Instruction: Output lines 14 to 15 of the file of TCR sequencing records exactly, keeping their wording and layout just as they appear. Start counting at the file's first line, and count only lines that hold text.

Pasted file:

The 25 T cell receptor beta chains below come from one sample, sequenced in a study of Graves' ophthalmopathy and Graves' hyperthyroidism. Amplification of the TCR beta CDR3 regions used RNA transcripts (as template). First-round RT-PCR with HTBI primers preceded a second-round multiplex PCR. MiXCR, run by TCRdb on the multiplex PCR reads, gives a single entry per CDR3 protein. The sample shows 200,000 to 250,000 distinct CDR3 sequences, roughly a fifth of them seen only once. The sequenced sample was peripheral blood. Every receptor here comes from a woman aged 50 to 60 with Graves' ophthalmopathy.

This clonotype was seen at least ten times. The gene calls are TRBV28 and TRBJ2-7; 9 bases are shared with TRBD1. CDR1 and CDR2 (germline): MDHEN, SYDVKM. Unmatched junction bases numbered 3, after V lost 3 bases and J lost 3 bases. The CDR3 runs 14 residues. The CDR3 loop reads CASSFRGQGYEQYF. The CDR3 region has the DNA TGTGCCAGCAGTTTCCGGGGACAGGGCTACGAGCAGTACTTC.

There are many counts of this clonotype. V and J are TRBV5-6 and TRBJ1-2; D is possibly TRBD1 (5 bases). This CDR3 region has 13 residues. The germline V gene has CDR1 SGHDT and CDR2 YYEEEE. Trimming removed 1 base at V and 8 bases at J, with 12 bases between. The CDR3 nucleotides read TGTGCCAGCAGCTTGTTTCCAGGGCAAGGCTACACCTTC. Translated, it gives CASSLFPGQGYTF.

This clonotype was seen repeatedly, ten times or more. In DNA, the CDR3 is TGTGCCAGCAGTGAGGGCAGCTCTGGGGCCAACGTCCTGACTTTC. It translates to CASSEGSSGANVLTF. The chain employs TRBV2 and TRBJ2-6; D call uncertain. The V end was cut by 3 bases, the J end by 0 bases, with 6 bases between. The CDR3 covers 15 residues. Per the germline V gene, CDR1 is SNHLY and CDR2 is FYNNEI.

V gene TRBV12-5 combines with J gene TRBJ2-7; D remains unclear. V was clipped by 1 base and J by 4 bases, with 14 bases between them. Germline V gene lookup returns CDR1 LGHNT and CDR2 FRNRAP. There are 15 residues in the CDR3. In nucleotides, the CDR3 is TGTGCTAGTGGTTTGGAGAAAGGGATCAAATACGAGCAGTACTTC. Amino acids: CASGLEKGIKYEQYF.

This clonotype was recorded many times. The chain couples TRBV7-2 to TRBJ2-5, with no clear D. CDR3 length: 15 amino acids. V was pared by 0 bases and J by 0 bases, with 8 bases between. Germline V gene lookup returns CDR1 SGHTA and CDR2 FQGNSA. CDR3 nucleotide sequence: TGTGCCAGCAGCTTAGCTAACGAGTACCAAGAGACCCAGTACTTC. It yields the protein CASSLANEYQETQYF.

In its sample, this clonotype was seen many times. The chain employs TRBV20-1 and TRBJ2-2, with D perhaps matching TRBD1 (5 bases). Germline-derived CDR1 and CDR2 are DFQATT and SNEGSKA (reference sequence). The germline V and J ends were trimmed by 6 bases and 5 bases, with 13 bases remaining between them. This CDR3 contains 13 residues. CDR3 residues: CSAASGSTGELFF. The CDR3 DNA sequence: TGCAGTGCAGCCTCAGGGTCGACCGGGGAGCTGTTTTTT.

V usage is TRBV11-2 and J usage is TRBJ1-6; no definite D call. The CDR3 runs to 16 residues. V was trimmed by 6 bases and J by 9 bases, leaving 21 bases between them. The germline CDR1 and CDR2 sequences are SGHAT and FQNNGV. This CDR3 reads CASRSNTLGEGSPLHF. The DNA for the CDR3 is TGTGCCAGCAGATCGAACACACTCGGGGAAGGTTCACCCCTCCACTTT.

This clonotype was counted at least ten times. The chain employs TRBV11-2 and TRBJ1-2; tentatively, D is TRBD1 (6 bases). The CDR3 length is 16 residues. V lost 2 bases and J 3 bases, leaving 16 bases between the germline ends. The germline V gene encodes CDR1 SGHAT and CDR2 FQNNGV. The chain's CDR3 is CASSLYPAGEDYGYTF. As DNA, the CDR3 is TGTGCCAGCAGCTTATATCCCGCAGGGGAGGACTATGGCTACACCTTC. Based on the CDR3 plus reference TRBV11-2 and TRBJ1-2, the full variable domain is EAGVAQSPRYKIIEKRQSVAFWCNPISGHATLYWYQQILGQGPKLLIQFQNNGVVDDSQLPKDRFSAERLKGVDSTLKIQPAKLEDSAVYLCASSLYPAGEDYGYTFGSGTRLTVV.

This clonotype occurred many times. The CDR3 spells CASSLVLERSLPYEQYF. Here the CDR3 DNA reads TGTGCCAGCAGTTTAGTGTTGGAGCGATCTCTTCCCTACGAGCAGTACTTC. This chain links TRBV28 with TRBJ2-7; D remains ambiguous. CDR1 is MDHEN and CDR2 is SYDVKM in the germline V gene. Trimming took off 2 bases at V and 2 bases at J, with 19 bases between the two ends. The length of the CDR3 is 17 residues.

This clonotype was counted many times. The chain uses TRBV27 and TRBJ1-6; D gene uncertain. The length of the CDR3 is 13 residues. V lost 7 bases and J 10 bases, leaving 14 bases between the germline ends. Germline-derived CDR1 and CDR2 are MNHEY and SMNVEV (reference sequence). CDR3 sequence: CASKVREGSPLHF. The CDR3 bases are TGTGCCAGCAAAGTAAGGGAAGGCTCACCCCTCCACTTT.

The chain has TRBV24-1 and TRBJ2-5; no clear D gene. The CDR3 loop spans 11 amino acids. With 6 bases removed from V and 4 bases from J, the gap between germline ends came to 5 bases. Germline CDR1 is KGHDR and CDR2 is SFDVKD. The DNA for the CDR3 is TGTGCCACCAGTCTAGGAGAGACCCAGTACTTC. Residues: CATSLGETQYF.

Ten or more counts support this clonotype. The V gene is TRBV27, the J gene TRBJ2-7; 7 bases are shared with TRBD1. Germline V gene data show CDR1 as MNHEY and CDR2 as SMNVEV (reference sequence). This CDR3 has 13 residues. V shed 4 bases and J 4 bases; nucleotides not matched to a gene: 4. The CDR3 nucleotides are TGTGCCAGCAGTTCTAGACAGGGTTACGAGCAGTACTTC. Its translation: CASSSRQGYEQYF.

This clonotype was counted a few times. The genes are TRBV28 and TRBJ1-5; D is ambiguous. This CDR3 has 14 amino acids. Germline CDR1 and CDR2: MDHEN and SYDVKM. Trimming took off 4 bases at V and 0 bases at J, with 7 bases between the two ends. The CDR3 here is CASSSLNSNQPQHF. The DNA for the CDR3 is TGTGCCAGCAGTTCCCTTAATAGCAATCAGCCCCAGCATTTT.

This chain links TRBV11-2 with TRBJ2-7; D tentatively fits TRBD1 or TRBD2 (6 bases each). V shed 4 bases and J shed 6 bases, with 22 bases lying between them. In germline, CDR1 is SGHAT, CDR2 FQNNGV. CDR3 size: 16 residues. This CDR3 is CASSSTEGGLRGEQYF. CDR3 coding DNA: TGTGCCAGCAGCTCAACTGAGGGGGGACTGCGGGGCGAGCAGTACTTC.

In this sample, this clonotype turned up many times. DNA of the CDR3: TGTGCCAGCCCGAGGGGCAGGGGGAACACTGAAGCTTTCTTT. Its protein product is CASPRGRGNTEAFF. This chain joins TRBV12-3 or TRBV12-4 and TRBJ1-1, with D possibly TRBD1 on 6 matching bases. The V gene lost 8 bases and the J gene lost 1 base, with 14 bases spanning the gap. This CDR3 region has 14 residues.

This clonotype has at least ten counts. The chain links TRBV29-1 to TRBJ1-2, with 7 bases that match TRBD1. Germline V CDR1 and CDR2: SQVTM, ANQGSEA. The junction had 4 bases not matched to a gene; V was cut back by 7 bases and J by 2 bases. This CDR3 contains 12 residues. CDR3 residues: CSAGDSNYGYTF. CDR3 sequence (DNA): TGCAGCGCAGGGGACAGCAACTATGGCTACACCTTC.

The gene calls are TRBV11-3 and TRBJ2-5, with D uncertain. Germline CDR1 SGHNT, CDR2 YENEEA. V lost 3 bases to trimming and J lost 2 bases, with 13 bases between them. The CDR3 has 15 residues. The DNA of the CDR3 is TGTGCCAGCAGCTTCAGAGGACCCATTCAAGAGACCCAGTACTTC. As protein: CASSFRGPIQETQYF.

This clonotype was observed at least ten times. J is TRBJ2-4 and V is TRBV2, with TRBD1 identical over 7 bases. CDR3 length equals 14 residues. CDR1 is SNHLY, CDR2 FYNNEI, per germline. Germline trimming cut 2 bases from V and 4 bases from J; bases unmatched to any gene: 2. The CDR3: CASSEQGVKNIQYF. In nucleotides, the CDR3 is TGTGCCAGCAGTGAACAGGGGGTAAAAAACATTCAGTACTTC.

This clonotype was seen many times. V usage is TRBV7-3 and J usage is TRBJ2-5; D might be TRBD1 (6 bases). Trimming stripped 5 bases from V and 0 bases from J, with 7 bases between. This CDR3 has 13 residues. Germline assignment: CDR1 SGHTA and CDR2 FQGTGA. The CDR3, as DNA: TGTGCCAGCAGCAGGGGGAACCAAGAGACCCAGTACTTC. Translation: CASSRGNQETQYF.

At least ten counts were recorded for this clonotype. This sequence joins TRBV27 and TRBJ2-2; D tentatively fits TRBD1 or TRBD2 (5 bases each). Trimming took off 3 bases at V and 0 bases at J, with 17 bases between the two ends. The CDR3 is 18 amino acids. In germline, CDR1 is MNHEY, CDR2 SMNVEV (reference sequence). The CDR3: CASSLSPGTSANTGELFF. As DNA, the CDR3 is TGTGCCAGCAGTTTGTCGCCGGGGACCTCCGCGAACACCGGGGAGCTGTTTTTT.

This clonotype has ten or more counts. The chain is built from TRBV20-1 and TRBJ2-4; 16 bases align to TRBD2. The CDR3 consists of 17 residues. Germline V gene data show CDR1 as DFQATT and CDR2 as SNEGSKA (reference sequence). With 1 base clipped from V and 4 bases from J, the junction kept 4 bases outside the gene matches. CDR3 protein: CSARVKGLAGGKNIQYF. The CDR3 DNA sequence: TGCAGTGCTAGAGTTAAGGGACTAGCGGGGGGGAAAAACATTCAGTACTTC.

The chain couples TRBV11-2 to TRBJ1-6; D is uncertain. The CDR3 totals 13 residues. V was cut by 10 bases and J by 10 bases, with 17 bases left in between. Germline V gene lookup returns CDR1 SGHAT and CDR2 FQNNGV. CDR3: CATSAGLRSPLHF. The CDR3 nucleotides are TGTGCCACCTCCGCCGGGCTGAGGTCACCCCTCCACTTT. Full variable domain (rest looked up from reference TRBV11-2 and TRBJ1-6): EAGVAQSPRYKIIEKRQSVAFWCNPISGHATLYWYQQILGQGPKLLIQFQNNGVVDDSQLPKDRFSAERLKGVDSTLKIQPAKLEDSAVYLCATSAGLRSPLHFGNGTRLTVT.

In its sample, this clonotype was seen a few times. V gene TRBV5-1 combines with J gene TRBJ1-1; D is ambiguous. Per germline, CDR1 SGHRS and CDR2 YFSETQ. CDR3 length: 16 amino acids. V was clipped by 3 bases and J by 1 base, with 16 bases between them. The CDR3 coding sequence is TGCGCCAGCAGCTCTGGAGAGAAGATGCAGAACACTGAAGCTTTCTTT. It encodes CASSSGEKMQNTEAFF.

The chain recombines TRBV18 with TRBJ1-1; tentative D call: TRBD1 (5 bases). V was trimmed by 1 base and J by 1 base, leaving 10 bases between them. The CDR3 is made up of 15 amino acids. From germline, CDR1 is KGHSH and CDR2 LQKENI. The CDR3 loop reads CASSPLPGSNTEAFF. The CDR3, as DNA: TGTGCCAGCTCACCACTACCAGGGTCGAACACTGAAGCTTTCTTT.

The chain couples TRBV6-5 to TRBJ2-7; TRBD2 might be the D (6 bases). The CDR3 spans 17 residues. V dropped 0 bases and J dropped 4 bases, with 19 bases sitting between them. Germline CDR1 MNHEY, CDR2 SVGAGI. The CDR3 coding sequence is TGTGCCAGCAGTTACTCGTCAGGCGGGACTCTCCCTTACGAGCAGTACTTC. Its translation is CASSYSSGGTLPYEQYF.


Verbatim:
This clonotype was counted a few times. The genes are TRBV28 and TRBJ1-5; D is ambiguous. This CDR3 has 14 amino acids. Germline CDR1 and CDR2: MDHEN and SYDVKM. Trimming took off 4 bases at V and 0 bases at J, with 7 bases between the two ends. The CDR3 here is CASSSLNSNQPQHF. The DNA for the CDR3 is TGTGCCAGCAGTTCCCTTAATAGCAATCAGCCCCAGCATTTT.

This chain links TRBV11-2 with TRBJ2-7; D tentatively fits TRBD1 or TRBD2 (6 bases each). V shed 4 bases and J shed 6 bases, with 22 bases lying between them. In germline, CDR1 is SGHAT, CDR2 FQNNGV. CDR3 size: 16 residues. This CDR3 is CASSSTEGGLRGEQYF. CDR3 coding DNA: TGTGCCAGCAGCTCAACTGAGGGGGGACTGCGGGGCGAGCAGTACTTC.